Policy S1: Sustainable Development Requirements of all Development and Re-development Sites Including all New Building, Renovations and Extensions
All development proposals must, where relevant, demonstrate the following principles.
Promotion of economic well-being by:
- Contributing to a mix of uses which meet Our Neighbourhood’s employment and other development needs identified in the Local Plan and in the Durham City Neighbourhood Plan;
- Supporting the sustainability of existing businesses and promoting the vitality and viability of Our Neighbourhood;
Conservation, preservation and enhancement of Our Neighbourhood by:
- Harmonising with its context in terms of scale, layout, density, massing, height, materials, colour, and hard and soft landscaping;
- Conserving and enhancing the significance of the setting, character, local distinctiveness, important views, tranquillity and the contribution made to the sense of place by Our Neighbourhood’s designated and non-designated heritage assets;
- Protecting and enhancing the diversity of Our Neighbourhood’s natural environment in terms of biodiversity / geodiversity, designated wildlife sites and protected species, seeking biodiversity net gain wherever possible ;
The responsible use of resources and increase in resilience to climate change by:
- Maximising opportunities for the redevelopment of brownfield sites and vacant or under-used buildings;
- Efficiently utilising land, energy, and water and incorporating use of local and renewable building materials through sensitive design, layout, density and orientation;
- Securing, wherever possible, on-site renewable energy generation, minimising energy consumption and carbon emissions, and securing the local sharing of technologies such as district heating schemes;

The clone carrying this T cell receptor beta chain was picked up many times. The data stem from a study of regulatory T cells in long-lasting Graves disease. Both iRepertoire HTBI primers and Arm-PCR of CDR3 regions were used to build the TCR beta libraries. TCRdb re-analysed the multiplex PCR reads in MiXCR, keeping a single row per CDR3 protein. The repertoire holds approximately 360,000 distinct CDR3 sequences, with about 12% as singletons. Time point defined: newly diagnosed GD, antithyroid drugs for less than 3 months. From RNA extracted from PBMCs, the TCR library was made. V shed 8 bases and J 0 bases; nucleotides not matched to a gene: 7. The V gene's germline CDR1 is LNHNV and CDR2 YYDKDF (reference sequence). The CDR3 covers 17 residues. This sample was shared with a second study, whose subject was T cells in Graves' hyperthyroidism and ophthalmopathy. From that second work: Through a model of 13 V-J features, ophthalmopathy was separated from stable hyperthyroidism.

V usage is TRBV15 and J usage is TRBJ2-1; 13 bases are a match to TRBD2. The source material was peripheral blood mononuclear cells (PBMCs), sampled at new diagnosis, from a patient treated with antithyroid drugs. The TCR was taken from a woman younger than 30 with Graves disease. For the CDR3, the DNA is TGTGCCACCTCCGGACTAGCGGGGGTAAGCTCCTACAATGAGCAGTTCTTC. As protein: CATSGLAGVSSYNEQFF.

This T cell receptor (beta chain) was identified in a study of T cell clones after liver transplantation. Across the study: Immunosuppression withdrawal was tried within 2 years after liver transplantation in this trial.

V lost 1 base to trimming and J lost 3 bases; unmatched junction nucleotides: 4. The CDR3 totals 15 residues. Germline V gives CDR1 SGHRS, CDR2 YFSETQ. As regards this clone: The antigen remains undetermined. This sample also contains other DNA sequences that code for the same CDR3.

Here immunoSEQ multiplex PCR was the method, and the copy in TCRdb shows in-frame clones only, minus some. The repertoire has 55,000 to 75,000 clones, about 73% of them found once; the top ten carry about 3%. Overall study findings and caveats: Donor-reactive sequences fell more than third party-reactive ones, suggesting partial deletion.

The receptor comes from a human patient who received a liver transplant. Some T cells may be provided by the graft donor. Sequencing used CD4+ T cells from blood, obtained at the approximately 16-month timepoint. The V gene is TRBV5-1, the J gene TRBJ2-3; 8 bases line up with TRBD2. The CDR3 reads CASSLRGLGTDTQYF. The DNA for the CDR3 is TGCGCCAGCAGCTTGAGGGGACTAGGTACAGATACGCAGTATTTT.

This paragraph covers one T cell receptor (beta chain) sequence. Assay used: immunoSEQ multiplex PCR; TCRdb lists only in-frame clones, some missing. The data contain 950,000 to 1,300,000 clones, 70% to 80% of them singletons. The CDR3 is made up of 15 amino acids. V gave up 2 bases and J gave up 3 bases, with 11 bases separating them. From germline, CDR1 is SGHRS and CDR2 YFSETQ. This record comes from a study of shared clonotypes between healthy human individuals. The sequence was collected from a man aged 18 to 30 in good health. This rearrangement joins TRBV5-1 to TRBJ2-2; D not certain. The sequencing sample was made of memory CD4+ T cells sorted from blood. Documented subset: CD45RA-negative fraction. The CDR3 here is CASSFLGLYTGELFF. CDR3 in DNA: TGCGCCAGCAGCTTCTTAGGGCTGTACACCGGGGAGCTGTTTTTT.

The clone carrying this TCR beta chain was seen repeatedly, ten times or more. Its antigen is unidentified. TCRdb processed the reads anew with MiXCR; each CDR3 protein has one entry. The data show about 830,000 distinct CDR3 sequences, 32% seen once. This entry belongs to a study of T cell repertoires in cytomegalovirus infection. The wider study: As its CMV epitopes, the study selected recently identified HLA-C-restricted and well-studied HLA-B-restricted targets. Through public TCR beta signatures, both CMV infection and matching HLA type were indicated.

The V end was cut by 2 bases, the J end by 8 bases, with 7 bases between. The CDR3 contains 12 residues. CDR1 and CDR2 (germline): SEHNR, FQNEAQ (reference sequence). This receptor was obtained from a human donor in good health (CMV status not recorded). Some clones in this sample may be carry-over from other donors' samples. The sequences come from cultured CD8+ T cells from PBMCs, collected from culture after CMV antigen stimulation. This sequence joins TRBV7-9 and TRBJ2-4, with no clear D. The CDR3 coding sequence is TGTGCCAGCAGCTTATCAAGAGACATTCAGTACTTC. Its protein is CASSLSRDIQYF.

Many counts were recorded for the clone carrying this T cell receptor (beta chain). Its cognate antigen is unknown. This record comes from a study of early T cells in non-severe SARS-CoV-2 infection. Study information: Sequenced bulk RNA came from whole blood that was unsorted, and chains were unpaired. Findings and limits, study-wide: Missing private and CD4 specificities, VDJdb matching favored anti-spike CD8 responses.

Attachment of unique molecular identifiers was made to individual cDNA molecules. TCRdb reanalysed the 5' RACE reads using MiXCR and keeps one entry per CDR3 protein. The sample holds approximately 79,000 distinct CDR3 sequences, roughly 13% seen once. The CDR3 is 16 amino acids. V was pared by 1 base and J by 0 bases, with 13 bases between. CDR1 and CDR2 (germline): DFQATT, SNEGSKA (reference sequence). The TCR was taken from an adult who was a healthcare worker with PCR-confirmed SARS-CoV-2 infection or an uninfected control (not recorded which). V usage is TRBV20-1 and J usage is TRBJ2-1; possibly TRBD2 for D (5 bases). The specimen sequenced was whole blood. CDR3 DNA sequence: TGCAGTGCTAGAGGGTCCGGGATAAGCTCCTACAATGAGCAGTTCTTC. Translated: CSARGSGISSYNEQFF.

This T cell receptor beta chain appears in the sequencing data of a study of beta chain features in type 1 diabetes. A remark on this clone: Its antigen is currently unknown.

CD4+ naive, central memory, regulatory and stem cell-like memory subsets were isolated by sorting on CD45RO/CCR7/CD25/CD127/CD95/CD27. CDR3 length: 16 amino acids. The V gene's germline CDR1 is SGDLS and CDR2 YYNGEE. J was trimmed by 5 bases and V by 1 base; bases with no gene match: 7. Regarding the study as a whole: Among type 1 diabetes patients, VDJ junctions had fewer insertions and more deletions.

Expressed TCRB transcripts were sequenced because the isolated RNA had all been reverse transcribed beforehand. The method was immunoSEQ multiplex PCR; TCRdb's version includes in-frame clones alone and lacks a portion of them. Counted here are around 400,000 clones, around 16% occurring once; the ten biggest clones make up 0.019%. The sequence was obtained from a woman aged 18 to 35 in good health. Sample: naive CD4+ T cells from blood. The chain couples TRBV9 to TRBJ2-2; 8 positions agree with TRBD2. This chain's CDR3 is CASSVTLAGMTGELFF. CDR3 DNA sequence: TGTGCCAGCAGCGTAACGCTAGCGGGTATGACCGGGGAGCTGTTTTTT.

- Avoiding of air, land and water pollution and maximisation of waste avoidance, reuse and recycling in both construction and the lifetime of the operation;
- Applying the Sequential Test and if necessary the Exceptions Test (as required by the NPPF) with the aim of directing development away from the Flood Zones 2 and 3 where possible and necessary, taking into account the level of flood risk vulnerability for the relevant land uses;
- Incorporating the sustainable urban drainage system (SUDS) to achieve improvements in water quality, aquatic ecosystems, and habitats in order to increase resilience to climate change;
Securing equity and benefit to the local community by:
- Improving inclusivity by demonstrating a good level of public accessibility and where relevant incorporating seating and public toilets;
- Securing a design and layout which is capable of reducing crime and/ or the fear of crime, as well as respecting privacy of, and visual impact on, occupiers of neighbouring properties;
- Ensuring the location and layout of the development maximise public transport, walking and cycling opportunities, and provide paving, lighting and signs which meet all needs, including those of people with disabilities, older people, and children.
4.17 Sustainable development policy S1 sets out the economic, social and environmental criteria that development proposals will be required to meet. S1 is the first policy of the Plan for the following reasons;
- emphatic championing of the vision of a sustainable future for the City
- support for developments that achieve high levels of sustainability
- consistency provided for the other Themes 2 to 6 and the avoidance of duplication